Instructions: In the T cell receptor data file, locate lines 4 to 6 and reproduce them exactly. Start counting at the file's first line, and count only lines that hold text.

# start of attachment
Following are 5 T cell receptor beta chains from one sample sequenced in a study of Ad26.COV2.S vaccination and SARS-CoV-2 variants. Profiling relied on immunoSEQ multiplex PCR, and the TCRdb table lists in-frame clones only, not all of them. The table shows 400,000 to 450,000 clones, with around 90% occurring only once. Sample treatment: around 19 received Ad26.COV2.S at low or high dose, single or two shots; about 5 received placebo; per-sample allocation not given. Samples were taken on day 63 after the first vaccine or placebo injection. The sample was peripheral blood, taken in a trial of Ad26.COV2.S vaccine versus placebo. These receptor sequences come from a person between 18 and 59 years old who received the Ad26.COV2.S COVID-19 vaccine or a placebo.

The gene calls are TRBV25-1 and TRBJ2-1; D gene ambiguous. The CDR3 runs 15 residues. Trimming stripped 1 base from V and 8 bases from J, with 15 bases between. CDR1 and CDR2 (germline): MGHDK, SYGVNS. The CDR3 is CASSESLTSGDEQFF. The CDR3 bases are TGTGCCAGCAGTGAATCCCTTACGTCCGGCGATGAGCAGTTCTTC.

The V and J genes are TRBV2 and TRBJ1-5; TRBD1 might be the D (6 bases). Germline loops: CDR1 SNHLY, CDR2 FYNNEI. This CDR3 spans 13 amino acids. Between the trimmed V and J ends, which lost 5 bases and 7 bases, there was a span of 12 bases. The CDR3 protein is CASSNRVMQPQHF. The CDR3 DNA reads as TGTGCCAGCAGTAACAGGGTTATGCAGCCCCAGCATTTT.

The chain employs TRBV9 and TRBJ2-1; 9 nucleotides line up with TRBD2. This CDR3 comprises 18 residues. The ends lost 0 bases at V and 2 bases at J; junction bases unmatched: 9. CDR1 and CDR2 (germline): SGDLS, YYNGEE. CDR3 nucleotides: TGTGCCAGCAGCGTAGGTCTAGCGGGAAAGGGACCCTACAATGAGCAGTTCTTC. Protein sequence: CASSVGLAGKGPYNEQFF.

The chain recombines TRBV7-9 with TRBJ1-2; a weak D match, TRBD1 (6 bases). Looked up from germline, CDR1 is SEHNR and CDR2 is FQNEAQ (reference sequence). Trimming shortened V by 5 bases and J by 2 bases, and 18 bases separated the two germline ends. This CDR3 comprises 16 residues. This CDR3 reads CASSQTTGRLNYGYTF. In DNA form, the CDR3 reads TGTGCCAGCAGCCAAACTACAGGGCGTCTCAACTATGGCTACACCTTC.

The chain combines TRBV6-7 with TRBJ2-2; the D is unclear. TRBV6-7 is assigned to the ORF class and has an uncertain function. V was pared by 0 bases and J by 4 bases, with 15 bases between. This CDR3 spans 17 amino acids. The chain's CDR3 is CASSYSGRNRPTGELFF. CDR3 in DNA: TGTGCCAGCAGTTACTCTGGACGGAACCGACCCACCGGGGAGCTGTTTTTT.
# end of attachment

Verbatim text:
The chain employs TRBV9 and TRBJ2-1; 9 nucleotides line up with TRBD2. This CDR3 comprises 18 residues. The ends lost 0 bases at V and 2 bases at J; junction bases unmatched: 9. CDR1 and CDR2 (germline): SGDLS, YYNGEE. CDR3 nucleotides: TGTGCCAGCAGCGTAGGTCTAGCGGGAAAGGGACCCTACAATGAGCAGTTCTTC. Protein sequence: CASSVGLAGKGPYNEQFF.

The chain recombines TRBV7-9 with TRBJ1-2; a weak D match, TRBD1 (6 bases). Looked up from germline, CDR1 is SEHNR and CDR2 is FQNEAQ (reference sequence). Trimming shortened V by 5 bases and J by 2 bases, and 18 bases separated the two germline ends. This CDR3 comprises 16 residues. This CDR3 reads CASSQTTGRLNYGYTF. In DNA form, the CDR3 reads TGTGCCAGCAGCCAAACTACAGGGCGTCTCAACTATGGCTACACCTTC.

The chain combines TRBV6-7 with TRBJ2-2; the D is unclear. TRBV6-7 is assigned to the ORF class and has an uncertain function. V was pared by 0 bases and J by 4 bases, with 15 bases between. This CDR3 spans 17 amino acids. The chain's CDR3 is CASSYSGRNRPTGELFF. CDR3 in DNA: TGTGCCAGCAGTTACTCTGGACGGAACCGACCCACCGGGGAGCTGTTTTTT.